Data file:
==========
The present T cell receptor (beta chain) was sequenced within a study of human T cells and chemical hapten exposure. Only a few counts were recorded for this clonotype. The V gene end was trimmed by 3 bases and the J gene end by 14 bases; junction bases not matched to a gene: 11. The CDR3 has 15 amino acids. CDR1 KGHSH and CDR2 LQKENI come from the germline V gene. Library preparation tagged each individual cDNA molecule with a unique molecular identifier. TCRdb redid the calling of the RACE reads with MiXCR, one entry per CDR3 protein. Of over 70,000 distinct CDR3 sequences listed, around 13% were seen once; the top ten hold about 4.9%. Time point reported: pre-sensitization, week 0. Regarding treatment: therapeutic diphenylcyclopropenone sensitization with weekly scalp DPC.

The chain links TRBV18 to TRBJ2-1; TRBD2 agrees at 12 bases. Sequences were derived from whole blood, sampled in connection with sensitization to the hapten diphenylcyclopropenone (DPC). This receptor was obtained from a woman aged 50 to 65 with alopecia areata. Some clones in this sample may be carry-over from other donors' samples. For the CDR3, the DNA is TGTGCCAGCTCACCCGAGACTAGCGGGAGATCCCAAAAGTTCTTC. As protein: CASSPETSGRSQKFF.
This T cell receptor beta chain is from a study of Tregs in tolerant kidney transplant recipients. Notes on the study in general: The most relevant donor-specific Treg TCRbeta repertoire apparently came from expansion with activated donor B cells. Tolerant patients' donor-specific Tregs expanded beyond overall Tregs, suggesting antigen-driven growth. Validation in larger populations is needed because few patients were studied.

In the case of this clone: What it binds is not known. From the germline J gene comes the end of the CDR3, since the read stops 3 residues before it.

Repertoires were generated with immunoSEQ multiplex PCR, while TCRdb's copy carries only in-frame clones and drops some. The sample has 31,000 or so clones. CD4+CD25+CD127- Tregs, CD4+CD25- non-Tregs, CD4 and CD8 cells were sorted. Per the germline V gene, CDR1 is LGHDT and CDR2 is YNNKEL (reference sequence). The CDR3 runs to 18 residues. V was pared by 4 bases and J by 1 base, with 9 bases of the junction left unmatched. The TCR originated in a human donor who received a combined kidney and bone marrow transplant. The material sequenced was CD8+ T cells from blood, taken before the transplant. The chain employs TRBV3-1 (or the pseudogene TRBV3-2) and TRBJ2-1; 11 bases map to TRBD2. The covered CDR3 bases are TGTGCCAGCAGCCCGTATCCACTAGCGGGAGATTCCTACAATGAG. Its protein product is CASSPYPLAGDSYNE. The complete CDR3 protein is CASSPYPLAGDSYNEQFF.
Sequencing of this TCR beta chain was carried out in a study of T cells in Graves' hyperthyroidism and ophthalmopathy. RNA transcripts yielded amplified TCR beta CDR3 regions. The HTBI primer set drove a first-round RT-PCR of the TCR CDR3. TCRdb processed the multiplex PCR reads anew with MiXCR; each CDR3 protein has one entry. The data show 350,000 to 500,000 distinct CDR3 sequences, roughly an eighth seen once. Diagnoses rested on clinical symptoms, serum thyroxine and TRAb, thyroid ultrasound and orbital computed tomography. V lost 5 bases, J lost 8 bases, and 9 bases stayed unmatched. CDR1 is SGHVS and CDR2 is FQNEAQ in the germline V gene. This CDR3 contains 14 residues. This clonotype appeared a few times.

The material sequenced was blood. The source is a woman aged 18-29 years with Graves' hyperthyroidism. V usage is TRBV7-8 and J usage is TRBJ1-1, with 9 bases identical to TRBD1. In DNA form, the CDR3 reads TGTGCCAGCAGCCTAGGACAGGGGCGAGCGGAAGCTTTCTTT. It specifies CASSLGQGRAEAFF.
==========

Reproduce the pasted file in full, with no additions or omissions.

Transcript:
The present T cell receptor (beta chain) was sequenced within a study of human T cells and chemical hapten exposure. Only a few counts were recorded for this clonotype. The V gene end was trimmed by 3 bases and the J gene end by 14 bases; junction bases not matched to a gene: 11. The CDR3 has 15 amino acids. CDR1 KGHSH and CDR2 LQKENI come from the germline V gene. Library preparation tagged each individual cDNA molecule with a unique molecular identifier. TCRdb redid the calling of the RACE reads with MiXCR, one entry per CDR3 protein. Of over 70,000 distinct CDR3 sequences listed, around 13% were seen once; the top ten hold about 4.9%. Time point reported: pre-sensitization, week 0. Regarding treatment: therapeutic diphenylcyclopropenone sensitization with weekly scalp DPC.

The chain links TRBV18 to TRBJ2-1; TRBD2 agrees at 12 bases. Sequences were derived from whole blood, sampled in connection with sensitization to the hapten diphenylcyclopropenone (DPC). This receptor was obtained from a woman aged 50 to 65 with alopecia areata. Some clones in this sample may be carry-over from other donors' samples. For the CDR3, the DNA is TGTGCCAGCTCACCCGAGACTAGCGGGAGATCCCAAAAGTTCTTC. As protein: CASSPETSGRSQKFF.
This T cell receptor beta chain is from a study of Tregs in tolerant kidney transplant recipients. Notes on the study in general: The most relevant donor-specific Treg TCRbeta repertoire apparently came from expansion with activated donor B cells. Tolerant patients' donor-specific Tregs expanded beyond overall Tregs, suggesting antigen-driven growth. Validation in larger populations is needed because few patients were studied.

In the case of this clone: What it binds is not known. From the germline J gene comes the end of the CDR3, since the read stops 3 residues before it.

Repertoires were generated with immunoSEQ multiplex PCR, while TCRdb's copy carries only in-frame clones and drops some. The sample has 31,000 or so clones. CD4+CD25+CD127- Tregs, CD4+CD25- non-Tregs, CD4 and CD8 cells were sorted. Per the germline V gene, CDR1 is LGHDT and CDR2 is YNNKEL (reference sequence). The CDR3 runs to 18 residues. V was pared by 4 bases and J by 1 base, with 9 bases of the junction left unmatched. The TCR originated in a human donor who received a combined kidney and bone marrow transplant. The material sequenced was CD8+ T cells from blood, taken before the transplant. The chain employs TRBV3-1 (or the pseudogene TRBV3-2) and TRBJ2-1; 11 bases map to TRBD2. The covered CDR3 bases are TGTGCCAGCAGCCCGTATCCACTAGCGGGAGATTCCTACAATGAG. Its protein product is CASSPYPLAGDSYNE. The complete CDR3 protein is CASSPYPLAGDSYNEQFF.
Sequencing of this TCR beta chain was carried out in a study of T cells in Graves' hyperthyroidism and ophthalmopathy. RNA transcripts yielded amplified TCR beta CDR3 regions. The HTBI primer set drove a first-round RT-PCR of the TCR CDR3. TCRdb processed the multiplex PCR reads anew with MiXCR; each CDR3 protein has one entry. The data show 350,000 to 500,000 distinct CDR3 sequences, roughly an eighth seen once. Diagnoses rested on clinical symptoms, serum thyroxine and TRAb, thyroid ultrasound and orbital computed tomography. V lost 5 bases, J lost 8 bases, and 9 bases stayed unmatched. CDR1 is SGHVS and CDR2 is FQNEAQ in the germline V gene. This CDR3 contains 14 residues. This clonotype appeared a few times.

The material sequenced was blood. The source is a woman aged 18-29 years with Graves' hyperthyroidism. V usage is TRBV7-8 and J usage is TRBJ1-1, with 9 bases identical to TRBD1. In DNA form, the CDR3 reads TGTGCCAGCAGCCTAGGACAGGGGCGAGCGGAAGCTTTCTTT. It specifies CASSLGQGRAEAFF.